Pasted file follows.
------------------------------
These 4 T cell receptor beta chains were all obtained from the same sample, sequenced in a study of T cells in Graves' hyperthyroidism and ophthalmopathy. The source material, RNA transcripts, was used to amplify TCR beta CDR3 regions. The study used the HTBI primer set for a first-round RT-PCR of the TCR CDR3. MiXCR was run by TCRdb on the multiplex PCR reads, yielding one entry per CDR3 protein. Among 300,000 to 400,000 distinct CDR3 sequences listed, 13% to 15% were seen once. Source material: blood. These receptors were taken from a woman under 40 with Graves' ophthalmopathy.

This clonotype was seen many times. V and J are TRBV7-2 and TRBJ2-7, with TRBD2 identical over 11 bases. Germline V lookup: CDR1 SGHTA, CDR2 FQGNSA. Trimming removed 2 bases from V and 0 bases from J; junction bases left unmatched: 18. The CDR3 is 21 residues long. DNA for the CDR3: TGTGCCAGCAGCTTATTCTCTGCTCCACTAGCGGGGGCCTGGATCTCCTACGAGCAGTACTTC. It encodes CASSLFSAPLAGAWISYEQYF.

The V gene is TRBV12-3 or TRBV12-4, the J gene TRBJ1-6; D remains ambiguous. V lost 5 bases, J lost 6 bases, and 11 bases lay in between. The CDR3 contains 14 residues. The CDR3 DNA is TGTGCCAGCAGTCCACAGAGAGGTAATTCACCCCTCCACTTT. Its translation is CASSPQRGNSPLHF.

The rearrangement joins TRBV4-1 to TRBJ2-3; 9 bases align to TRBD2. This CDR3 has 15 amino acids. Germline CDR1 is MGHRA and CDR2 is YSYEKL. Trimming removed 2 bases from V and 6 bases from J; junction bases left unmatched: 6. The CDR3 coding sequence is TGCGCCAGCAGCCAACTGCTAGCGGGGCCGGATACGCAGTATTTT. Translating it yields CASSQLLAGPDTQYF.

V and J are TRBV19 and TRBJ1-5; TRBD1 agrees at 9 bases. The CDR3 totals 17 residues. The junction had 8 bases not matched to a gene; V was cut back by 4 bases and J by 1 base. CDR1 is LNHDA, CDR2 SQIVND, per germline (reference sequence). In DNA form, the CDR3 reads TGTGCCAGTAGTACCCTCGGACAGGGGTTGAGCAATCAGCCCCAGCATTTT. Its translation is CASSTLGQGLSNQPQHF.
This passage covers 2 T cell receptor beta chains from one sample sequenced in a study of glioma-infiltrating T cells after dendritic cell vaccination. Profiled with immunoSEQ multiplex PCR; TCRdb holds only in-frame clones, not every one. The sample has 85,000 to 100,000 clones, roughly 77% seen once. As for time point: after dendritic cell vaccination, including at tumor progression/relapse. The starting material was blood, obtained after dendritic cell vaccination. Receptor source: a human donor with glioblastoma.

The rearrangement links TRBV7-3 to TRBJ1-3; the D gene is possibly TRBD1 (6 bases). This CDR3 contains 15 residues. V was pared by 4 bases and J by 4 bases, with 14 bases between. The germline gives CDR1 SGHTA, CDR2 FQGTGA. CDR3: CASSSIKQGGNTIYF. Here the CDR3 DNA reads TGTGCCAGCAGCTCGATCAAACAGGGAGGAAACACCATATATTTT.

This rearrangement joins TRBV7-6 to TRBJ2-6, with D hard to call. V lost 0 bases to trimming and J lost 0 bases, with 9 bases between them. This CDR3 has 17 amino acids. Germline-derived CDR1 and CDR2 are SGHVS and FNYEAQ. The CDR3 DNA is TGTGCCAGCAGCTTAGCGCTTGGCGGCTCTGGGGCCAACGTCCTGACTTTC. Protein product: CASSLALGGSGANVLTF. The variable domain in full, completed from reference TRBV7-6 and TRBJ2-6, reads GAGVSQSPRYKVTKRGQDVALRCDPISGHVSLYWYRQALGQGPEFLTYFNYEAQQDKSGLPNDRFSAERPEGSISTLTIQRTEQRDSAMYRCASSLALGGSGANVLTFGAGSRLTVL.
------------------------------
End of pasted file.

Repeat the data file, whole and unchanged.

These 4 T cell receptor beta chains were all obtained from the same sample, sequenced in a study of T cells in Graves' hyperthyroidism and ophthalmopathy. The source material, RNA transcripts, was used to amplify TCR beta CDR3 regions. The study used the HTBI primer set for a first-round RT-PCR of the TCR CDR3. MiXCR was run by TCRdb on the multiplex PCR reads, yielding one entry per CDR3 protein. Among 300,000 to 400,000 distinct CDR3 sequences listed, 13% to 15% were seen once. Source material: blood. These receptors were taken from a woman under 40 with Graves' ophthalmopathy.

This clonotype was seen many times. V and J are TRBV7-2 and TRBJ2-7, with TRBD2 identical over 11 bases. Germline V lookup: CDR1 SGHTA, CDR2 FQGNSA. Trimming removed 2 bases from V and 0 bases from J; junction bases left unmatched: 18. The CDR3 is 21 residues long. DNA for the CDR3: TGTGCCAGCAGCTTATTCTCTGCTCCACTAGCGGGGGCCTGGATCTCCTACGAGCAGTACTTC. It encodes CASSLFSAPLAGAWISYEQYF.

The V gene is TRBV12-3 or TRBV12-4, the J gene TRBJ1-6; D remains ambiguous. V lost 5 bases, J lost 6 bases, and 11 bases lay in between. The CDR3 contains 14 residues. The CDR3 DNA is TGTGCCAGCAGTCCACAGAGAGGTAATTCACCCCTCCACTTT. Its translation is CASSPQRGNSPLHF.

The rearrangement joins TRBV4-1 to TRBJ2-3; 9 bases align to TRBD2. This CDR3 has 15 amino acids. Germline CDR1 is MGHRA and CDR2 is YSYEKL. Trimming removed 2 bases from V and 6 bases from J; junction bases left unmatched: 6. The CDR3 coding sequence is TGCGCCAGCAGCCAACTGCTAGCGGGGCCGGATACGCAGTATTTT. Translating it yields CASSQLLAGPDTQYF.

V and J are TRBV19 and TRBJ1-5; TRBD1 agrees at 9 bases. The CDR3 totals 17 residues. The junction had 8 bases not matched to a gene; V was cut back by 4 bases and J by 1 base. CDR1 is LNHDA, CDR2 SQIVND, per germline (reference sequence). In DNA form, the CDR3 reads TGTGCCAGTAGTACCCTCGGACAGGGGTTGAGCAATCAGCCCCAGCATTTT. Its translation is CASSTLGQGLSNQPQHF.
This passage covers 2 T cell receptor beta chains from one sample sequenced in a study of glioma-infiltrating T cells after dendritic cell vaccination. Profiled with immunoSEQ multiplex PCR; TCRdb holds only in-frame clones, not every one. The sample has 85,000 to 100,000 clones, roughly 77% seen once. As for time point: after dendritic cell vaccination, including at tumor progression/relapse. The starting material was blood, obtained after dendritic cell vaccination. Receptor source: a human donor with glioblastoma.

The rearrangement links TRBV7-3 to TRBJ1-3; the D gene is possibly TRBD1 (6 bases). This CDR3 contains 15 residues. V was pared by 4 bases and J by 4 bases, with 14 bases between. The germline gives CDR1 SGHTA, CDR2 FQGTGA. CDR3: CASSSIKQGGNTIYF. Here the CDR3 DNA reads TGTGCCAGCAGCTCGATCAAACAGGGAGGAAACACCATATATTTT.

This rearrangement joins TRBV7-6 to TRBJ2-6, with D hard to call. V lost 0 bases to trimming and J lost 0 bases, with 9 bases between them. This CDR3 has 17 amino acids. Germline-derived CDR1 and CDR2 are SGHVS and FNYEAQ. The CDR3 DNA is TGTGCCAGCAGCTTAGCGCTTGGCGGCTCTGGGGCCAACGTCCTGACTTTC. Protein product: CASSLALGGSGANVLTF. The variable domain in full, completed from reference TRBV7-6 and TRBJ2-6, reads GAGVSQSPRYKVTKRGQDVALRCDPISGHVSLYWYRQALGQGPEFLTYFNYEAQQDKSGLPNDRFSAERPEGSISTLTIQRTEQRDSAMYRCASSLALGGSGANVLTFGAGSRLTVL.